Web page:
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A Marine who was court-martialed for attempting to kill himself scored a victory at the military’s highest court.
But the judges stopped short of a far-reaching decision that would prevent other commanders from punishing attempted suicides in the future.
The Court of Appeals of the Armed Forces issued a 3-2 split decision Monday that overturned the conviction of Pvt. Lazzaric Caldwell on a charge of “self-injury” after he slit his wrists in a barracks in Okinawa in 2010.
According to Marine Corps prosecutors, Caldwell’s attempted suicide was “prejudicial to good order and discipline” and brought discredit to the Armed Forces, constituting a crime under Article 134, known as the General Article.
But the appeals count on Monday rejected that conclusion and found that Caldwell’s conduct might be prejudicial to good order and discipline “only in a remote or indirect sense” and did not warrant punishment under the Uniform Code of Military Justice.
In a controversial move, the court stopped there and opted against taking up the broader question of “whether and when a bona fide suicide attempt” is punishable under the UCMJ.
The Corps decision to prosecute Caldwell’s attempted suicide was troubling to many mental health experts who feared it would discourage troops at risk for suicide from coming forward to seek help.
Caldwell’s case prompted an internal Pentagon review of the laws surrounding punishment of attempted suicides and to determine whether changes to the UCMJ might be appropriate. That review, which began in October, has not been completed, officials said.
About 800 active-duty service members survive attempted suicides each year, each potentially punishable under the UCMJ, according to Defense Department data.
But such prosecutions are extremely rare.
While the court’s decision does not substantially change the law that can punish attempted suicide, it is likely to have “chilling effect” on commanders’ future decisions about similar cases, a defense official said.
Caldwell's 'distraught state'
Caldwell’s attempted suicide was prompted by several factors, including news that his mother was ill and also the death of a personal friend who had recently separated from the Marine Corps and returned home.
Moments before Caldwell cut his wrists with a razor, he was “in a highly distraught state” after learning he was ordered to the brig on previous criminal charges, including possession of the synthetic marijuana-like drug Spice and a theft charge related to an incident in which his Japanese girlfriend stole a leather belt from a local merchant.
Caldwell was sentenced to 180 days’ confinement and a bad-conduct discharge. The sentence was for the self-injury and two other convictions, participation in a theft and possessing synthetic marijuana, records show.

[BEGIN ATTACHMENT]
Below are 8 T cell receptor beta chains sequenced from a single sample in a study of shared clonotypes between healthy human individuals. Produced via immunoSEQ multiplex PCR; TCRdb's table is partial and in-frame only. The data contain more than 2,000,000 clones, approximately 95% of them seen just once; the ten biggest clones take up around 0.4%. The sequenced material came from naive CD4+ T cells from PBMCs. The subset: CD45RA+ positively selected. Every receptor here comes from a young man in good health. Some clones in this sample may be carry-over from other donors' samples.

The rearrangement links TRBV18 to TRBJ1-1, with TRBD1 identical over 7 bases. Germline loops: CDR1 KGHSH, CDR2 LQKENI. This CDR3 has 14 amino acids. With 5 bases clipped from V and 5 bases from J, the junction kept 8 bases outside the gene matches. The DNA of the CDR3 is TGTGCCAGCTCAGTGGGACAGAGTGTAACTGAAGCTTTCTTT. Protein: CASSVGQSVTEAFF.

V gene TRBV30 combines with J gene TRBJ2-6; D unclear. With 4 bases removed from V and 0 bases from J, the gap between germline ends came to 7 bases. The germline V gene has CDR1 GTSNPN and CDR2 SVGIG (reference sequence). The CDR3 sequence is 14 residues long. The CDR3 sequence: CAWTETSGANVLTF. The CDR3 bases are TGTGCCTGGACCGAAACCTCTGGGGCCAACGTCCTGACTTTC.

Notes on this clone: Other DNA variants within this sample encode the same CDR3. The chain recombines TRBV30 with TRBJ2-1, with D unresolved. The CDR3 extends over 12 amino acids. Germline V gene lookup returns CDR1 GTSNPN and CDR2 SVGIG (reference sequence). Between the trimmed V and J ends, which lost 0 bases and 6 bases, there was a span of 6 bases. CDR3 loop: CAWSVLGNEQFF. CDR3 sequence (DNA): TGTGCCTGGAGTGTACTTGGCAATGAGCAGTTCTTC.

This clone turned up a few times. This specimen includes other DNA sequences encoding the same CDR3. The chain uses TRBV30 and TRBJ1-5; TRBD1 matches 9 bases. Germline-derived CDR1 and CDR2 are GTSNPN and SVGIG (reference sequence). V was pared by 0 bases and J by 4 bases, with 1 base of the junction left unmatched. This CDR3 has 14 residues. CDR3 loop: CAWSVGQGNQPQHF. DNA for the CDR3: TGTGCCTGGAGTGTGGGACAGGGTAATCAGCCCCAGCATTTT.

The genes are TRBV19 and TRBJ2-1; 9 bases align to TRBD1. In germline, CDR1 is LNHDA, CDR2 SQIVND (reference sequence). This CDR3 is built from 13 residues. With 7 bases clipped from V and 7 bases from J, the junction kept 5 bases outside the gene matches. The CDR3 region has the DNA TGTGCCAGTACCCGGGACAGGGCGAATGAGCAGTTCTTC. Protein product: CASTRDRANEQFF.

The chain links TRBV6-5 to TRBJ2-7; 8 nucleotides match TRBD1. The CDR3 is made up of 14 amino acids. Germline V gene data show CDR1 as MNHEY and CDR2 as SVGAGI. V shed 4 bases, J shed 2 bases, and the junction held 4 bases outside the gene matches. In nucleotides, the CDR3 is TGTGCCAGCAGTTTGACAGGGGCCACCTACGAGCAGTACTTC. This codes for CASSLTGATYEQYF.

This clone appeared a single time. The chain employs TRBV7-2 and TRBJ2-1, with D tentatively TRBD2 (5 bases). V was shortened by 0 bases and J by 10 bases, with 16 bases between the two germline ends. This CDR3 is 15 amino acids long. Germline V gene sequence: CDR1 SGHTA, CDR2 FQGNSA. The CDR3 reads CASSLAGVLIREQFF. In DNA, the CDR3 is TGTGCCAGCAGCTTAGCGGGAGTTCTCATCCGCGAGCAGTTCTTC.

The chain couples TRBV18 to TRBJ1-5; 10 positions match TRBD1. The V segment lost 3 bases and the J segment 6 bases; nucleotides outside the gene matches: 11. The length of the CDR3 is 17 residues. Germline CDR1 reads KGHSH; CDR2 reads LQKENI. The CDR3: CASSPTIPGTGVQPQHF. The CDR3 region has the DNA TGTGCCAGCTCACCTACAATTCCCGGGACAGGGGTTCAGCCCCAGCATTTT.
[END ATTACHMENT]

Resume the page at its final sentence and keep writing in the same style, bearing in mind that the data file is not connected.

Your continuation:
At the time of the attempted suicide, Caldwell was suffering from depression, post-traumatic stress disorder, and an unspecified personality disorder, court records show. About two weeks before the incident, Caldwell stopped taking the anti-depressant medication Zoloft because he thought the pills were causing seizures, court records show.
Moments after Caldwell’s attempted suicide, a gunnery sergeant returned to the barracks, and found “a trail of blood on the barracks floor.” He wrapped Caldwell's wrists in socks and called for medical help from a corpsman.
The appeals court rejected the Marine prosecutors’ argument that using medical supplies for treating the self-inflicted wound amounted to a threat to good order and discipline.
“‘Expenditure of medical resources alone’ cannot undermine good order and discipline in this case, because “‘then every bona fide suicide attempt requiring medical attention would be per se prejudicial to good order and discipline.’” the judges wrote.
The appeals court also rejected the prosecutors’ theory that Caldwell’s attempted suicide would bring discredit upon the Marine Corps, saying that the underlying cause of public discredit would be the Marine Corp leaderships’ failure to prevent the attempted suicide.
“It was not [Caldwell’s] actions that would cause discredit, but the failure of his unit’s leaders that would have a tendency to cause discredit. If this alone were discrediting, then it would appear to be discrediting for the whistleblower to disclose fraud or the victim of an offense to report a crime by a member of the military,” the court said.
A question for Congress
Military legal experts say punishing self-injury is appropriate in some cases that do not involve suicide or mental illness; for example, a soldier who shot himself in the shoulder to avoid combat just before Operation Desert Storm in 1990.
And even cases involving attempted suicide should not be granted a general exemption to that law, according to court’s dissenting opinion that was signed by two judges.
The Article 134 law, as it is currently written, clearly gives commanders the right to punish self-injury and the appeals courts should not second-guess their use of that power, the dissenting judges said.
“While the convening authority’s decision to refer charges against [Caldwell in this case] may well be unfair or ill advised, the wisdom of that decision is not within our jurisdiction to review,” wrote Judge Margaret Ryan, in a dissent also sighed by Judge Scott Stucky.
“Until Congress or the President takes action with regard to the criminality of bona fide suicide attempts, this Court is bound to apply the law as it currently exists.”